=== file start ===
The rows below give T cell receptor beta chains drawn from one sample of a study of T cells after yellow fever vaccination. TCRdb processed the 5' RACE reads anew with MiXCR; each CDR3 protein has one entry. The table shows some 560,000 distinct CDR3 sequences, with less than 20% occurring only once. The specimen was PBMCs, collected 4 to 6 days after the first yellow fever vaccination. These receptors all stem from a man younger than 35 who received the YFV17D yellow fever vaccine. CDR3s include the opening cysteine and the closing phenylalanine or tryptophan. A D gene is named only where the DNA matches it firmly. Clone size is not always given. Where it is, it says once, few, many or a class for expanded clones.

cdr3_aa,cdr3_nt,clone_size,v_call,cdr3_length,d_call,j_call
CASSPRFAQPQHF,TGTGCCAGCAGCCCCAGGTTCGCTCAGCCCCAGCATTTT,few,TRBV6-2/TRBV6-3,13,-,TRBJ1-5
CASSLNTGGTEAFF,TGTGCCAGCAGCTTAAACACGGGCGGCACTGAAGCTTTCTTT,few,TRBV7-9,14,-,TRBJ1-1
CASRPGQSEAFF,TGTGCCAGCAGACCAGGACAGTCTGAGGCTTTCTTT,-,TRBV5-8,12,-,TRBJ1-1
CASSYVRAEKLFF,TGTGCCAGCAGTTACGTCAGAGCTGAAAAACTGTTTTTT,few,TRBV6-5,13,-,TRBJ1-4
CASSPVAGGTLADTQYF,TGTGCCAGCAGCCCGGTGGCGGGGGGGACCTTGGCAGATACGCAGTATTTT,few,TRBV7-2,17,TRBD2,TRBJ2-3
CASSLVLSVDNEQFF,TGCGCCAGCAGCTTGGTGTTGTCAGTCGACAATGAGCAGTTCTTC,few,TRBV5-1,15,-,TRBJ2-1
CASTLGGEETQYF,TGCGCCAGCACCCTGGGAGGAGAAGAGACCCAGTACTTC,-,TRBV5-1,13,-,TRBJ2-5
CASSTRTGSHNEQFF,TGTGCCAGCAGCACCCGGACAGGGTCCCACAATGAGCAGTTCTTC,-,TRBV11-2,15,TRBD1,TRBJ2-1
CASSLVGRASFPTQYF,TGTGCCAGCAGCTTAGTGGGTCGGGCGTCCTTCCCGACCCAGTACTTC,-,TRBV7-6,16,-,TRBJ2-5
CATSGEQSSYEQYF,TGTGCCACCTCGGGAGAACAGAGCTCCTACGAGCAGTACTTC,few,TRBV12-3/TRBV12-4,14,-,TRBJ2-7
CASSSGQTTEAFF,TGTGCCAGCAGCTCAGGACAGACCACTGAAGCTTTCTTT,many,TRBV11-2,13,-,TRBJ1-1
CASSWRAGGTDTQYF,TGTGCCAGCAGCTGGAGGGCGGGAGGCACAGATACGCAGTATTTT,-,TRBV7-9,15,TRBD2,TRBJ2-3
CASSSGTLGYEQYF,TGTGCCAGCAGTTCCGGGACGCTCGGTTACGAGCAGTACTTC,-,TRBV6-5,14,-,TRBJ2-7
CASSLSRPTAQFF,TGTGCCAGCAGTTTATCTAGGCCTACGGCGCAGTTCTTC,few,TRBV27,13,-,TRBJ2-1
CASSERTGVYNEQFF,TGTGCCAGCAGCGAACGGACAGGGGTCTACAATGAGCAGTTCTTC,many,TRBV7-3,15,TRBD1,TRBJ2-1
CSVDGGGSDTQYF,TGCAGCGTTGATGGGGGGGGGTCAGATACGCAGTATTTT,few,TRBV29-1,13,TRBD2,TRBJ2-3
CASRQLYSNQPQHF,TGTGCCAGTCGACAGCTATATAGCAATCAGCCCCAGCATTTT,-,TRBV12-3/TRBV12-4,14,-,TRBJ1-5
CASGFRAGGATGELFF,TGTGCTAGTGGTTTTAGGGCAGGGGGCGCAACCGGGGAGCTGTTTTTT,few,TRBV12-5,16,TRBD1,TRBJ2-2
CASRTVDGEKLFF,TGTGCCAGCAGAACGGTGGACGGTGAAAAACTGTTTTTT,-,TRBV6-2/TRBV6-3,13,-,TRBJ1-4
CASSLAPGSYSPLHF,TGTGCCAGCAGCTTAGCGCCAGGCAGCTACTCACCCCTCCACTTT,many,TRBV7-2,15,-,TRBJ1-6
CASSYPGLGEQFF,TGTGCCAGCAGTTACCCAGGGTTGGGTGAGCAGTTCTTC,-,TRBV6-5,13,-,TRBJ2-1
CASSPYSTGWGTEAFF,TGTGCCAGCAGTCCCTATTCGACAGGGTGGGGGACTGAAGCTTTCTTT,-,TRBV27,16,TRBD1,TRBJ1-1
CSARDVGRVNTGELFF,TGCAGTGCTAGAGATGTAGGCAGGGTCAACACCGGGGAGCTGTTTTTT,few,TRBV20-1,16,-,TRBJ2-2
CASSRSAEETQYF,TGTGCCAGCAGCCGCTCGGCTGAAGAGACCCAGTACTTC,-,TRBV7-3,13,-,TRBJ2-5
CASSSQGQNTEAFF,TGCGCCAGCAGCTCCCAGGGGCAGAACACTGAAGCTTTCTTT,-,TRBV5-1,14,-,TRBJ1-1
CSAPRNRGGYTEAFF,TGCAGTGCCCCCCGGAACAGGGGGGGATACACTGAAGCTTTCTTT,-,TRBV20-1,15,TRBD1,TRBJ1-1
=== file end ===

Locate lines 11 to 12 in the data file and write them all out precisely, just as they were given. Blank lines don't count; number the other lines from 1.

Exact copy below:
CASSLVGRASFPTQYF,TGTGCCAGCAGCTTAGTGGGTCGGGCGTCCTTCCCGACCCAGTACTTC,-,TRBV7-6,16,-,TRBJ2-5
CATSGEQSSYEQYF,TGTGCCACCTCGGGAGAACAGAGCTCCTACGAGCAGTACTTC,few,TRBV12-3/TRBV12-4,14,-,TRBJ2-7